Pancreatic cancer (PC) is a challenging cancer to treat, with a 5 year survival of < 13% in the United States. This is attributed to multiple histologic subtypes, extensive desmoplastic reactions, resistance to chemotherapy, profound immunosuppression and crosstalk between tumor, immune and stromal cells in the microenvironment. Alternative modalities are needed to treat this aggressive tumor. Our laboratory has shown that targeting polyamines using a polyamine blockade therapy (PBT), which is a combination of Difluoromethylornithine (polyamine synthesis inhibitor) and Trimer44NMe (polyamine transport inhibitor), is effective against PC. In the present study, we used a KPC genetic model of PC, as it mimics human tumors from spontaneous tumor conception to metastasis. Despite tumor heterogeneity, PBT improved outcomes in KPC mice. Histopathology revealed decreased tumor size, variable decrease in tumor weights, and significant stromal alterations. Stromal alterations were driven by reduced collagen deposition. PBT was found to variably inhibit markers associated with cancer-associated fibroblasts and activated pancreatic stellate cells, which are key producers of collagen. Also, M1 macrophage associated markers were upregulated in the microenvironment. To elucidate the effect of PBT on cells known to contribute to the immunosuppressive environment in PC, we treated bone marrow-derived myeloid derived suppressor cells (MDSC). We found using flow cytometry that PBT inhibited the abundance of PMN (polymorphonuclear)-MDSC phenotype. Finally, RNA sequencing revealed that PBT inhibited genes involved in chemotaxis and inflammation associated with MDSC biology. Collectively, this work provides the basis for feasibility and utility of testing PBT in larger cohorts of the KPC model.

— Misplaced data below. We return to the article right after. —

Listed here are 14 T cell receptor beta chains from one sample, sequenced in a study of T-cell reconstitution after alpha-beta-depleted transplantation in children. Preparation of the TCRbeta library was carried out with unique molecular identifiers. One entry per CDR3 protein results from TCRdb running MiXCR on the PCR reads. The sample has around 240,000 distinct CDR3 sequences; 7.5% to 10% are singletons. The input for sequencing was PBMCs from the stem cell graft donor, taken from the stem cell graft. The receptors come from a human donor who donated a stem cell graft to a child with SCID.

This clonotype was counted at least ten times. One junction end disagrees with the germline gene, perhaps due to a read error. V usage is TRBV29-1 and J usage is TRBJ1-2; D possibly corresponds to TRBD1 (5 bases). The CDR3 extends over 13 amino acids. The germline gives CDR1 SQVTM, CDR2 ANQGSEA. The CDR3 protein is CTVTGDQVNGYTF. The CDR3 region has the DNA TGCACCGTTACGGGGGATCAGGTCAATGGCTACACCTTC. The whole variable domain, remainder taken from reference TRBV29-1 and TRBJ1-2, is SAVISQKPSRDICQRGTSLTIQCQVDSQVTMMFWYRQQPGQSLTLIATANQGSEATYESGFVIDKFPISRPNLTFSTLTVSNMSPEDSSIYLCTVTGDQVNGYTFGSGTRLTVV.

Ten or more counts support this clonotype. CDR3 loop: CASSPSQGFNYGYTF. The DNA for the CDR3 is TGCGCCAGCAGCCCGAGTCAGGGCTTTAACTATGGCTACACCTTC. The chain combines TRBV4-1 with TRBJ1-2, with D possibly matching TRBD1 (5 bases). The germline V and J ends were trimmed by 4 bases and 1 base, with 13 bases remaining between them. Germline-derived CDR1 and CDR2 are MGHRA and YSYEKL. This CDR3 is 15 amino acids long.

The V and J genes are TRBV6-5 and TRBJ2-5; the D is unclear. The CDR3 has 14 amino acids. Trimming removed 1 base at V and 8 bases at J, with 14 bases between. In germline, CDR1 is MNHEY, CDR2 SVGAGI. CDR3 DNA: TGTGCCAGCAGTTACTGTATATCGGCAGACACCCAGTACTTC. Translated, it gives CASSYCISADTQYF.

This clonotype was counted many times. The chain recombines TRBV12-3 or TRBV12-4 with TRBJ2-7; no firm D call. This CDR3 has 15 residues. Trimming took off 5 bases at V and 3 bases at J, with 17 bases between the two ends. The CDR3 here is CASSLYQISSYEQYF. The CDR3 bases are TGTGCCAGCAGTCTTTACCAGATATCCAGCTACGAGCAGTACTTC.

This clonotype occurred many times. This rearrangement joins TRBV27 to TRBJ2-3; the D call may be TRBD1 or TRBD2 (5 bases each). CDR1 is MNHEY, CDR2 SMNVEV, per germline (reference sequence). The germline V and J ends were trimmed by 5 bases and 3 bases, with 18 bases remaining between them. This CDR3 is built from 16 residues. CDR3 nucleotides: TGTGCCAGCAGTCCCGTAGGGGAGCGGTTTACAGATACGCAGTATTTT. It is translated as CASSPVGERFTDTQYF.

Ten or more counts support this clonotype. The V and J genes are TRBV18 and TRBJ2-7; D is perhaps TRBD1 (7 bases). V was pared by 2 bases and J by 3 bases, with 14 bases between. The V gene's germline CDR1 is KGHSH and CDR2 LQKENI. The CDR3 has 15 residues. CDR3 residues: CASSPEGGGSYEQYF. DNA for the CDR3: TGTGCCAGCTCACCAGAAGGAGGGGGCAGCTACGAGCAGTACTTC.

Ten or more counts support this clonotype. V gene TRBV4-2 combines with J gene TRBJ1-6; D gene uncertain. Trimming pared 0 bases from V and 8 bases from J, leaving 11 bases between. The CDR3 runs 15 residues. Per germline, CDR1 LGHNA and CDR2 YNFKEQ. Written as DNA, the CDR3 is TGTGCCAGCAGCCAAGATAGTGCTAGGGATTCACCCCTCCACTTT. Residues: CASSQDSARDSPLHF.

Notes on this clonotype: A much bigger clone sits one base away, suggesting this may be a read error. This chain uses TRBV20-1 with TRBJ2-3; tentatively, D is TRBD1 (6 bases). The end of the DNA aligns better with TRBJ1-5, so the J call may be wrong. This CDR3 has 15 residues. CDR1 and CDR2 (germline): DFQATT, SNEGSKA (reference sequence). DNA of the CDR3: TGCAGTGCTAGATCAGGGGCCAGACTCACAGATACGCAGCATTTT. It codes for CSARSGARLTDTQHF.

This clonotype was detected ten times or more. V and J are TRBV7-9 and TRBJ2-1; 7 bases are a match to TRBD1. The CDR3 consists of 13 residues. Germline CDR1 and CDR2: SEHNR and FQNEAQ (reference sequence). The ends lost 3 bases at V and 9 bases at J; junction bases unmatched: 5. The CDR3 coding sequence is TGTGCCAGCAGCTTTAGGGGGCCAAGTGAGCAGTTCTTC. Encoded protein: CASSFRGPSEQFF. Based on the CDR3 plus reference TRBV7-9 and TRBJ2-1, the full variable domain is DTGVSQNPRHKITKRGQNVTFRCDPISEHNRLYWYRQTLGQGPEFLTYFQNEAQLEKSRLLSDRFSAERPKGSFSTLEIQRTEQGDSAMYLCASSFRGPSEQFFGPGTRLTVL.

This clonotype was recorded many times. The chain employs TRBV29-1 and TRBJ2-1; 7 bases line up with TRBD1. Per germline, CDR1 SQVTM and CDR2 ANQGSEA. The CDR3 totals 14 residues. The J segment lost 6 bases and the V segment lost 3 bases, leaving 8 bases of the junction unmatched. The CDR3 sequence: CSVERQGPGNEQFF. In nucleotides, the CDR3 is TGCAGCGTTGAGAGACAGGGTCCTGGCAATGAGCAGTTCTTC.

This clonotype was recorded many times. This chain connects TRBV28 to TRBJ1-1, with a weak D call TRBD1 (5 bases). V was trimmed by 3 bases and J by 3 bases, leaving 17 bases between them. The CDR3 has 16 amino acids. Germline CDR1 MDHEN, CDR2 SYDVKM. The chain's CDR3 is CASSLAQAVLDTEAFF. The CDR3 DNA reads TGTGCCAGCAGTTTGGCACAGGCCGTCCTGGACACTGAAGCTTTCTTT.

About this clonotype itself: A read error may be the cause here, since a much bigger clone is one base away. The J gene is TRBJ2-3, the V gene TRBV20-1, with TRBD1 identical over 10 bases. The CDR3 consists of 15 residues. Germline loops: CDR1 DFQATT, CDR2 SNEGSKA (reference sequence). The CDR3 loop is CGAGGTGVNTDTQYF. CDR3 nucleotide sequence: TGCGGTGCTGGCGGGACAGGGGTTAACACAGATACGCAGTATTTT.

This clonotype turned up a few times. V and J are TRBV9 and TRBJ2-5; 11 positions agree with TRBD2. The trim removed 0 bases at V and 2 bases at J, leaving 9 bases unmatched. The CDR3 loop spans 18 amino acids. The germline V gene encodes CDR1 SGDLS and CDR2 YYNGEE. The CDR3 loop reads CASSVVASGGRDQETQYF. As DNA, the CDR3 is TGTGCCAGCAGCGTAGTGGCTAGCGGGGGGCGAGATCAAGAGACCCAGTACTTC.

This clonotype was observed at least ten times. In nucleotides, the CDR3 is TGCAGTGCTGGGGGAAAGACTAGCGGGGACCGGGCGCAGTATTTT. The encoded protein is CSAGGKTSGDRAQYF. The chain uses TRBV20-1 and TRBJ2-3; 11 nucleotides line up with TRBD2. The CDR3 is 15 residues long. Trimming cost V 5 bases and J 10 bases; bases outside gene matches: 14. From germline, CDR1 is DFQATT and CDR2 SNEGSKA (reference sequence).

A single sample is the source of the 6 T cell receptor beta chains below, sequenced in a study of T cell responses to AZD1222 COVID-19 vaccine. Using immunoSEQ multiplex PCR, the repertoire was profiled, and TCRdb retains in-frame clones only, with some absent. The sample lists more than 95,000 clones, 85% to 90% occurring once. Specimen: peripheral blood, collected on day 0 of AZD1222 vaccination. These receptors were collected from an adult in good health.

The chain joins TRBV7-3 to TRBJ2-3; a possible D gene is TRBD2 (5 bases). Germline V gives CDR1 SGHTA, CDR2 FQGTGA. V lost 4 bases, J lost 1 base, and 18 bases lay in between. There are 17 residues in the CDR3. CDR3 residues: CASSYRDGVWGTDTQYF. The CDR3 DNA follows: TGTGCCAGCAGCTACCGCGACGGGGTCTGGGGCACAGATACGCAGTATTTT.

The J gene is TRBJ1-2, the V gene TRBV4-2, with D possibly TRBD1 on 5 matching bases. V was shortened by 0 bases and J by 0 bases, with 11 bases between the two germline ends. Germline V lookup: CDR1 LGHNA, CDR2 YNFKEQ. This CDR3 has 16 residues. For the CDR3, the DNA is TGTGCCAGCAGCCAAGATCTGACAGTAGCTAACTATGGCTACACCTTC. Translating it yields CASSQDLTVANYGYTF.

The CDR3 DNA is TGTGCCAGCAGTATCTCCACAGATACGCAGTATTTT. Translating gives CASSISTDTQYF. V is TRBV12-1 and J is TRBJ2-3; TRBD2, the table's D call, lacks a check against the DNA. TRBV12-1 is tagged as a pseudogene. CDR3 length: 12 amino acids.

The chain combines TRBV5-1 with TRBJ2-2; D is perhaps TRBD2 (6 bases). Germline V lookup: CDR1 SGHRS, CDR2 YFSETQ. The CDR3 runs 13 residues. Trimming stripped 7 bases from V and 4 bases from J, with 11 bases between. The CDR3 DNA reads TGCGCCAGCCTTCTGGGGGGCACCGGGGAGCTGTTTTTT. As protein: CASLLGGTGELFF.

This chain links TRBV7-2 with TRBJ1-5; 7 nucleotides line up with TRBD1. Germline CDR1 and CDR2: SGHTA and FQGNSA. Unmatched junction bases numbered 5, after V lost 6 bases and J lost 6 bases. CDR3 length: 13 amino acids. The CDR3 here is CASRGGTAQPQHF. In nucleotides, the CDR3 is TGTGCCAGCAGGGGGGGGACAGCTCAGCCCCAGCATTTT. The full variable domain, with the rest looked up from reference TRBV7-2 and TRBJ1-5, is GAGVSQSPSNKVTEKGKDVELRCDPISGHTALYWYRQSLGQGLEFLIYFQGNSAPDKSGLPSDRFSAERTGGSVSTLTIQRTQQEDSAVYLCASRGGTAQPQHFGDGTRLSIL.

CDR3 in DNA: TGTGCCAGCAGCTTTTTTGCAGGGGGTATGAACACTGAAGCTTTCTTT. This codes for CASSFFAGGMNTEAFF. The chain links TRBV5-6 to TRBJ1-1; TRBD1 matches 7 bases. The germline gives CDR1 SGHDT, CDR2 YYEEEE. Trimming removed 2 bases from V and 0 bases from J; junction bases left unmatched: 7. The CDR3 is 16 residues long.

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Master of Science (M.S.)
College of Medicine
Burnett School of Biomedical Sciences
Length of Campus-only Access
Masters Thesis (Campus-only Access)
College of Medicine
Gandhi, Manav, "Polyamine Blockade Therapy: Modulating Pancreatic Tumor Microenvironment and Role in MDSC Biology" (2023). Electronic Theses and Dissertations, 2020-. 1825.
Restricted to the UCF community until August 2028; it will then be open access.